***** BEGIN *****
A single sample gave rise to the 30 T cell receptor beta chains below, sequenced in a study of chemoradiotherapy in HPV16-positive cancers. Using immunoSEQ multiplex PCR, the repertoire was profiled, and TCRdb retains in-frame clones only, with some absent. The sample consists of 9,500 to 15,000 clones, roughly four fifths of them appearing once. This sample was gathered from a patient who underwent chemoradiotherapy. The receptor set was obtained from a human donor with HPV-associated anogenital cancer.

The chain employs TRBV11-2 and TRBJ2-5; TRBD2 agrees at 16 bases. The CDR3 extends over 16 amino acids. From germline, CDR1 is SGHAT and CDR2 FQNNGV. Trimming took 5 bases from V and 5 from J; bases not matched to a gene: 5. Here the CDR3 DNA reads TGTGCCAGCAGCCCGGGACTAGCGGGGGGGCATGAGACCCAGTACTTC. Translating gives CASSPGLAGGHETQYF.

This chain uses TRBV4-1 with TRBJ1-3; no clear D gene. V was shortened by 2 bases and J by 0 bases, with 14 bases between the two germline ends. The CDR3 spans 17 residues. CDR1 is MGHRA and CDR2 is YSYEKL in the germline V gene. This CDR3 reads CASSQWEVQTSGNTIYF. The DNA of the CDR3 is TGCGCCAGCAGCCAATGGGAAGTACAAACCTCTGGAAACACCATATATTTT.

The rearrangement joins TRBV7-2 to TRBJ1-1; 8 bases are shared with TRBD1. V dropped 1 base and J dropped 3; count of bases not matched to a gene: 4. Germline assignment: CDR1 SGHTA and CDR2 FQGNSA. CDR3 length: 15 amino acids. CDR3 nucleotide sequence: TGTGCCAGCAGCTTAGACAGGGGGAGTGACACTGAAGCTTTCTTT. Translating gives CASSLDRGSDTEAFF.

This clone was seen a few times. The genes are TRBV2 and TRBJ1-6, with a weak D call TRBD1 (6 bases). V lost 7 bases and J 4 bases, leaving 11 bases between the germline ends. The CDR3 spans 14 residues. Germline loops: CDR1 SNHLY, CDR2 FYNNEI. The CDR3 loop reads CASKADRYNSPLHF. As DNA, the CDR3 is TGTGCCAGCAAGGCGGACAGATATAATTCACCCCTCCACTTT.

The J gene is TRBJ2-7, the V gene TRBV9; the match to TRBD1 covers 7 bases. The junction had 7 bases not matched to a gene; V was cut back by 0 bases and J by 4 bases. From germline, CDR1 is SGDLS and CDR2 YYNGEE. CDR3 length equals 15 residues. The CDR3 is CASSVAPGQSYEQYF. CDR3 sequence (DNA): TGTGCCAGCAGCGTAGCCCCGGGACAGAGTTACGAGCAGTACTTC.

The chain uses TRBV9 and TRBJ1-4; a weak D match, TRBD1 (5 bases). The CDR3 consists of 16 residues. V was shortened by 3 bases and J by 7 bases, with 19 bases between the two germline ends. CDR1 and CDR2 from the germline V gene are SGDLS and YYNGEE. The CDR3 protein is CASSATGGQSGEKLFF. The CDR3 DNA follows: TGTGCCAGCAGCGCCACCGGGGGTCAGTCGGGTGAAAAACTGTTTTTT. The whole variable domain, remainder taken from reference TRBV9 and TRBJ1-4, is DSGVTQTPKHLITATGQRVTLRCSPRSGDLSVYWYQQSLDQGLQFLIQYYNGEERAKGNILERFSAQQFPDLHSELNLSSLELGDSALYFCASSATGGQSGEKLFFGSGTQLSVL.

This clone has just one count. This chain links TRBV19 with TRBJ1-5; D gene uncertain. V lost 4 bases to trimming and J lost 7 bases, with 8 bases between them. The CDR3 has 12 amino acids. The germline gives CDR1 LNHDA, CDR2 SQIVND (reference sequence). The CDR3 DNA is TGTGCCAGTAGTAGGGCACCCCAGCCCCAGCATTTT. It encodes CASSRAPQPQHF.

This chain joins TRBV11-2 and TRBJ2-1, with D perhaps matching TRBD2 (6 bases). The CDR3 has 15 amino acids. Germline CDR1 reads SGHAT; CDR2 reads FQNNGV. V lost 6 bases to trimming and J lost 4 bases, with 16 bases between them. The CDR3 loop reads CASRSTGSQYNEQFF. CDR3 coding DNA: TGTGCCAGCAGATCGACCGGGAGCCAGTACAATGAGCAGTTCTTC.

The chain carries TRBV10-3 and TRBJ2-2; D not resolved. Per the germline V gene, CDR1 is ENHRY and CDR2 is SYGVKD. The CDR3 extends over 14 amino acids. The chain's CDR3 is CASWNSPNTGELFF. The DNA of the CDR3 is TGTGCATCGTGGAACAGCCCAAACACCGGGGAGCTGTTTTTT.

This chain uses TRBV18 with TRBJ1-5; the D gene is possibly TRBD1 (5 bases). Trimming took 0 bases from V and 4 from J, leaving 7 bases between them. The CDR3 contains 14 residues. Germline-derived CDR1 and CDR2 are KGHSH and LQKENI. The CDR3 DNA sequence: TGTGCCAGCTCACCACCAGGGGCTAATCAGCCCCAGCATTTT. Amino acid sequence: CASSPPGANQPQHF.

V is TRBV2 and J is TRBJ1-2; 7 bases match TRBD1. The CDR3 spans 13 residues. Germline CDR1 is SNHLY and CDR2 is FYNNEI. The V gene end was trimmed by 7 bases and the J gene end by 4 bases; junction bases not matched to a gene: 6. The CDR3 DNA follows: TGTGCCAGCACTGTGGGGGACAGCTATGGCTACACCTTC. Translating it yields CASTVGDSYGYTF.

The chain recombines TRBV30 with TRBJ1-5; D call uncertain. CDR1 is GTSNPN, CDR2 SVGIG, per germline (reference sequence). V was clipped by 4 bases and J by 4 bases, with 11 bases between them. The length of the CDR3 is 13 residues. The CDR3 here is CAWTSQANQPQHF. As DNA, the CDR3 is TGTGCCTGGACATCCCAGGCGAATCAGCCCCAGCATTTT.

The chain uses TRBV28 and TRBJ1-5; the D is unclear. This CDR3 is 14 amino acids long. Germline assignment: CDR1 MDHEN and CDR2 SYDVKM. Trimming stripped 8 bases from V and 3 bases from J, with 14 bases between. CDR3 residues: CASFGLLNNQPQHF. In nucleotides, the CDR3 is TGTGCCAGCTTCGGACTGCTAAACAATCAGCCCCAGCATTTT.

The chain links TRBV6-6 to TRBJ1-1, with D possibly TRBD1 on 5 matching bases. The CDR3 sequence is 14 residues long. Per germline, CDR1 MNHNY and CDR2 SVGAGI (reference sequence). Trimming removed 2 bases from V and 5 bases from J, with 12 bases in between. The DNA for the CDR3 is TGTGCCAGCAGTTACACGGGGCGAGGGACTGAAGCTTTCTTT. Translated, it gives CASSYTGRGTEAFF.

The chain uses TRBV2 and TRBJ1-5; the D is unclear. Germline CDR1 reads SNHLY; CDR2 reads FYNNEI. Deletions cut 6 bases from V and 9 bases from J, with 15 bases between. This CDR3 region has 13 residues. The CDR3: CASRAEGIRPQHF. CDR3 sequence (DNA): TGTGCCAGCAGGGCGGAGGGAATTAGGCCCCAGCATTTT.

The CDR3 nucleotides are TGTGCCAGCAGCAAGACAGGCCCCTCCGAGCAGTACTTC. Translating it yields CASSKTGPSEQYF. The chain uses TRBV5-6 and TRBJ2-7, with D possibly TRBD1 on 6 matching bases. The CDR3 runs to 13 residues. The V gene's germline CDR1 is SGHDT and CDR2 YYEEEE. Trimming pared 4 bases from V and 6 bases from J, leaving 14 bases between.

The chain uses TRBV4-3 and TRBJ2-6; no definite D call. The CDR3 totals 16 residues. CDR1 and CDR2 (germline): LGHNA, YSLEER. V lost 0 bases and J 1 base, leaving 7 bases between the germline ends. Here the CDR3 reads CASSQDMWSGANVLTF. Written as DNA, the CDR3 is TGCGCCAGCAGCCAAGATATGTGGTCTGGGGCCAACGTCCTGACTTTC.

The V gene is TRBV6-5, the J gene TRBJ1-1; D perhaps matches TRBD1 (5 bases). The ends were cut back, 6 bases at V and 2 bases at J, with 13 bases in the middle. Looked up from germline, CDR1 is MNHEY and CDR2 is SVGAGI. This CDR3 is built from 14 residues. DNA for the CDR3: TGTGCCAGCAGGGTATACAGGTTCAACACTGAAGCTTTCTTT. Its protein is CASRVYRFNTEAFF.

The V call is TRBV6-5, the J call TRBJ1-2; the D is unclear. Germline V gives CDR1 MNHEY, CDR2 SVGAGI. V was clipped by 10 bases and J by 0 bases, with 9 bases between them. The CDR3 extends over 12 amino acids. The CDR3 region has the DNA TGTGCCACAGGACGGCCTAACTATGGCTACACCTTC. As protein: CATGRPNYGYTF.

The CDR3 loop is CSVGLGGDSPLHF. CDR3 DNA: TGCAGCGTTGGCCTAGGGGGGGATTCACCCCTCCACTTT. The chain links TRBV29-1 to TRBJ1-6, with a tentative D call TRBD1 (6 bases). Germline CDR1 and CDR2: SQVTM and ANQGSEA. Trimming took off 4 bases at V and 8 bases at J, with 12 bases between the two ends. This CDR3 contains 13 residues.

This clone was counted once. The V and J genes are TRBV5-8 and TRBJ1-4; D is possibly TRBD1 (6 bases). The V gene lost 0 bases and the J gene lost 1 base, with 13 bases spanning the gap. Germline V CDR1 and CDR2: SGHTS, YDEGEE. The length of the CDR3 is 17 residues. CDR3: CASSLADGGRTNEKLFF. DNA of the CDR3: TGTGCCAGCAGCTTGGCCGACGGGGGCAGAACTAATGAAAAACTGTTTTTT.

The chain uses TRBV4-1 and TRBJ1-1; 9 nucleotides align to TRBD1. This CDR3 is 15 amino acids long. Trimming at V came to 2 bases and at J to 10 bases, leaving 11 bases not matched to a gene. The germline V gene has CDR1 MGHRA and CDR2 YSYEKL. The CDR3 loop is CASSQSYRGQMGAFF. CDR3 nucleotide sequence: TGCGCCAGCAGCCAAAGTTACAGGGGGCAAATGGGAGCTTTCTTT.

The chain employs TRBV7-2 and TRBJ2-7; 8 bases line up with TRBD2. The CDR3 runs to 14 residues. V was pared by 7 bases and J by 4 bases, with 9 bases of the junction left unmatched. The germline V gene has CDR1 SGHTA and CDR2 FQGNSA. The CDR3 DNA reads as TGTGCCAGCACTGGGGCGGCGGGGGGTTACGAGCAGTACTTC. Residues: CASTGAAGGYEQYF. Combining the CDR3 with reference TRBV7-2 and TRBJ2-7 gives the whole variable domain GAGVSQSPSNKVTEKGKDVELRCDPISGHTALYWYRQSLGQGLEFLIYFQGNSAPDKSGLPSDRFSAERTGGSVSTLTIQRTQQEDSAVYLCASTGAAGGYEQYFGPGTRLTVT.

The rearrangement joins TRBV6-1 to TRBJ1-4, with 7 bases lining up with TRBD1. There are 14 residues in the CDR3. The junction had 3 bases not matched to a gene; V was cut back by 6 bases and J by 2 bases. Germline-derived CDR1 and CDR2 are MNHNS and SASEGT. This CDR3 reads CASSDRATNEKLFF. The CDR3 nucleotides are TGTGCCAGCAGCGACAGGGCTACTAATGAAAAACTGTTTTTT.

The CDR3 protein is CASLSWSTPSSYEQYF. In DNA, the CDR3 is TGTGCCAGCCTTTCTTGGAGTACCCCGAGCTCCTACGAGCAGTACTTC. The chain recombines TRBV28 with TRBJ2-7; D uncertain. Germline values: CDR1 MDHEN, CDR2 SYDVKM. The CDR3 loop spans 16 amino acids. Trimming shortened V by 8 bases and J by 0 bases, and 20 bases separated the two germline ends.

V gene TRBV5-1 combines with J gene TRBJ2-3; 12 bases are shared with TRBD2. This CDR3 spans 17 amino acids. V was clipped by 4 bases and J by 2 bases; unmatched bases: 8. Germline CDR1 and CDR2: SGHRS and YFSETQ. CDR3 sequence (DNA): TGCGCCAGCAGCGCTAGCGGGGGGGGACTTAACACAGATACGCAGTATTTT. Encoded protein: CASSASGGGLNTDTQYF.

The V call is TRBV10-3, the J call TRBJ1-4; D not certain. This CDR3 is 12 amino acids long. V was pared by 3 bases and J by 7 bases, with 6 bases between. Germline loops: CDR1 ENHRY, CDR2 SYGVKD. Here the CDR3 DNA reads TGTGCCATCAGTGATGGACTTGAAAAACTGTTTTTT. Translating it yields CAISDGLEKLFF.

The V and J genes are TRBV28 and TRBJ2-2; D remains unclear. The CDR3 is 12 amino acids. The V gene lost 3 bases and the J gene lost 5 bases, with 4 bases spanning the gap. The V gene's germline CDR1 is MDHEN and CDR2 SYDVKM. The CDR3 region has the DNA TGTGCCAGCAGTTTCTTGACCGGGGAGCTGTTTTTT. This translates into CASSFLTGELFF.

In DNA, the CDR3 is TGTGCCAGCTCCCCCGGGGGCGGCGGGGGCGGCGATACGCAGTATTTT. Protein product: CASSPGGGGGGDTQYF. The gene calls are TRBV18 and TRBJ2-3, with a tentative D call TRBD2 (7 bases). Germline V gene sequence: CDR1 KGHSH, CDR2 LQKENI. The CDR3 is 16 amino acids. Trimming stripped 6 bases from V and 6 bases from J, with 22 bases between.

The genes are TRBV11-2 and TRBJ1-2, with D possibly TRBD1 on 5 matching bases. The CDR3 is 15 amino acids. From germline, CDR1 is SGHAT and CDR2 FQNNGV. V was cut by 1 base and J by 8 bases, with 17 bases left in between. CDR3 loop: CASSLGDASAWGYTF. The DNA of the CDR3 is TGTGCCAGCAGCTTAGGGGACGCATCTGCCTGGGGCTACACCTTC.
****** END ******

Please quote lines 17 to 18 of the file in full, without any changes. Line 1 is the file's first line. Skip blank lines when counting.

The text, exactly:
The CDR3 nucleotides are TGTGCCAGCAGCAAGACAGGCCCCTCCGAGCAGTACTTC. Translating it yields CASSKTGPSEQYF. The chain uses TRBV5-6 and TRBJ2-7, with D possibly TRBD1 on 6 matching bases. The CDR3 runs to 13 residues. The V gene's germline CDR1 is SGHDT and CDR2 YYEEEE. Trimming pared 4 bases from V and 6 bases from J, leaving 14 bases between.

The chain uses TRBV4-3 and TRBJ2-6; no definite D call. The CDR3 totals 16 residues. CDR1 and CDR2 (germline): LGHNA, YSLEER. V lost 0 bases and J 1 base, leaving 7 bases between the germline ends. Here the CDR3 reads CASSQDMWSGANVLTF. Written as DNA, the CDR3 is TGCGCCAGCAGCCAAGATATGTGGTCTGGGGCCAACGTCCTGACTTTC.